The deal was a great achievement for Hurst-Campbell; Detroit in those days tended to ignore or disdain the aftermarket. It was also the beginning of a long and mutually profitable association between Hurst and Pontiac. Over the next few years, many high-performance Pontiac models would carry Hurst shifters as standard equipment, including the highly successful Pontiac GTO. Pontiac’s association with Hurst did great things for its credibility with hardcore performance cognoscenti, helping to cement the division’s status as the hot American car.
To cultivate more relationships with the major automakers, Hurst opened the Hurst Performance Center in Detroit in 1965, appointing Doc Watson to run it. Much of Watson’s business was with Pontiac, where Hurst now had a strong relationship, but he eventually made deals with many other automakers, including Plymouth, Dodge, AMC, and Oldsmobile.
THE HURST FIREBIRD
In the mid-sixties, Hurst built a number of exhibition cars, including a Plymouth Barracuda wheel-stander called “Hemi under Glass” and the “Hairy Olds,” a 1966 Oldsmobile 442 funny car powered by Toronado V8s. In the summer of 1967, Hurst approached Pontiac ad man Jim Wangers, who was in charge of Pontiac’s promotional campaign, to propose a Pontiac production car that would carry the Hurst name.
The essence of Hurst’s proposal was providing Pontiac with an end run around an onerous corporate policy. Between 1964 and 1969, GM imposed strict limits on engine displacement and advertised horsepower for most of its cars; the safety and anti-smog lobbies were gaining strength and senior management was well aware that General Motors was a prime target. As a result, the corporation prohibited compact and intermediate models (except the Corvette) from using engines of more than 400 cu. in. (6.6 L) displacement or advertising more than one gross horsepower (0.75 kW) per 10 pounds (4.5 kg) of curb weight. For example, a full-size Chevrolet Impala could be ordered with engines up to 427 cu. in. (6,990 cc), but the smaller Chevelle and Camaro were limited to 396 cu. in. (6,488 cc).
Each of the divisions chafed at the restrictions, particularly since Ford and Chrysler imposed no such limits. Hurst suggested turning the limit into a marketing opportunity. While Pontiac couldn’t offer its big 428 cu. in. (7,008 cc) V8 in a production Firebird, there was nothing to stop Hurst from installing the big engine and offering the modified cars as a special limited-edition model. Indeed, enterprising dealers like Chicago’s Nickey Chevrolet were already making similar conversions, albeit on a smaller scale.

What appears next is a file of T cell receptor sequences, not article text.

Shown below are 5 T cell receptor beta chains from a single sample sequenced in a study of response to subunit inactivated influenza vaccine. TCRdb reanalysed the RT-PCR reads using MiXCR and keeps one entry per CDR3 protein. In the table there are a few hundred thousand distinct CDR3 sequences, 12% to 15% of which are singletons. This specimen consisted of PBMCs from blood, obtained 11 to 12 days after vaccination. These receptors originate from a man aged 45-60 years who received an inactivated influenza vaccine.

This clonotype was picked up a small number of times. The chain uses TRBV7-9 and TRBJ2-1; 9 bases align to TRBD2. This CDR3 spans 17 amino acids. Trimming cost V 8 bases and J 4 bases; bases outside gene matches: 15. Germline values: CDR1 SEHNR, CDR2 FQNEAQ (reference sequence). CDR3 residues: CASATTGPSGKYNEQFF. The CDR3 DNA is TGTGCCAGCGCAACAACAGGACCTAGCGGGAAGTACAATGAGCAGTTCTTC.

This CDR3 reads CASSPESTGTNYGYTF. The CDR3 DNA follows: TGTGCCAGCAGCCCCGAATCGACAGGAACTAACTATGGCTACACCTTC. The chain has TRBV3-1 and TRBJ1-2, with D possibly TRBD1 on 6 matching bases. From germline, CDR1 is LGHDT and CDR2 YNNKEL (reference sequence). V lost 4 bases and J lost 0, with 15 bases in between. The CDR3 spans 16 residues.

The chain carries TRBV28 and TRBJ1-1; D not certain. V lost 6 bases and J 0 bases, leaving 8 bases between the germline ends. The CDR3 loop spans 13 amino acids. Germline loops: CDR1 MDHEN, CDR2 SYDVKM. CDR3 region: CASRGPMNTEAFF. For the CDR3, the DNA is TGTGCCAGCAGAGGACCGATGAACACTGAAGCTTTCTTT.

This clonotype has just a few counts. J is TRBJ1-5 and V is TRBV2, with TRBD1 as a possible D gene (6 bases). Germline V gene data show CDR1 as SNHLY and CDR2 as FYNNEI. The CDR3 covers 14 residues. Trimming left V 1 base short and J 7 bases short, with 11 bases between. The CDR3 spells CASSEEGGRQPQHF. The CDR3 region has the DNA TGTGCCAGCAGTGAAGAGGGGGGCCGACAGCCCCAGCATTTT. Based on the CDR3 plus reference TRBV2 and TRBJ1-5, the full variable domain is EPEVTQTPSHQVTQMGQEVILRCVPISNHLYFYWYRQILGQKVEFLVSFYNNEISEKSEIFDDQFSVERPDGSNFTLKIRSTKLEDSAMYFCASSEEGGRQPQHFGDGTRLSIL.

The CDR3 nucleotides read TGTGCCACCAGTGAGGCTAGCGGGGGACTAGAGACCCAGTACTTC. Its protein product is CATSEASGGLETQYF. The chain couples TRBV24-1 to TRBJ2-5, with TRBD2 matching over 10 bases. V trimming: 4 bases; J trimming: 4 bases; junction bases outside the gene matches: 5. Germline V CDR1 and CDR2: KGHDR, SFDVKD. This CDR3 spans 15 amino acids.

In the summer of 1967, Wangers helped Hurst put together a presentation for Pontiac general manager John DeLorean, who liked the idea, but pointed out several logistical problems. First, building cars without engines was as much of a violation of GM corporate policy as offering the Firebird with the 428 would be, so Pontiac could not simply ship Hurst a load of engineless Firebirds and engines to put together. Second, while DeLorean could provide complete Firebird 400s and an equal number of 428s for Hurst to install, he didn’t have the authority to buy back the smaller engines from Hurst afterward. If Pontiac couldn’t do that, Hurst would be stuck with hundreds of unused engines and the cost of project would probably become prohibitive.
DeLorean took the idea up the ladder to the Engineering Policy Committee, which told him that because the Firebird was assembled in Chevrolet’s Norwood plant alongside the Camaro, Chevrolet would have to sign off on the idea. Pete Estes, who had become Chevrolet general manager in 1965, was well-acquainted with Hurst, knew DeLorean, and understood exactly what they were up to. His answer was a firm no; the Firebird and Camaro were direct competitors and he was not about to allow Pontiac such a marketing coup.
It was discouraging news for Hurst, but Estes offered a potential consolation prize: He suggested that Hurst and Watson talk instead to Oldsmobile chief engineer John Beltz.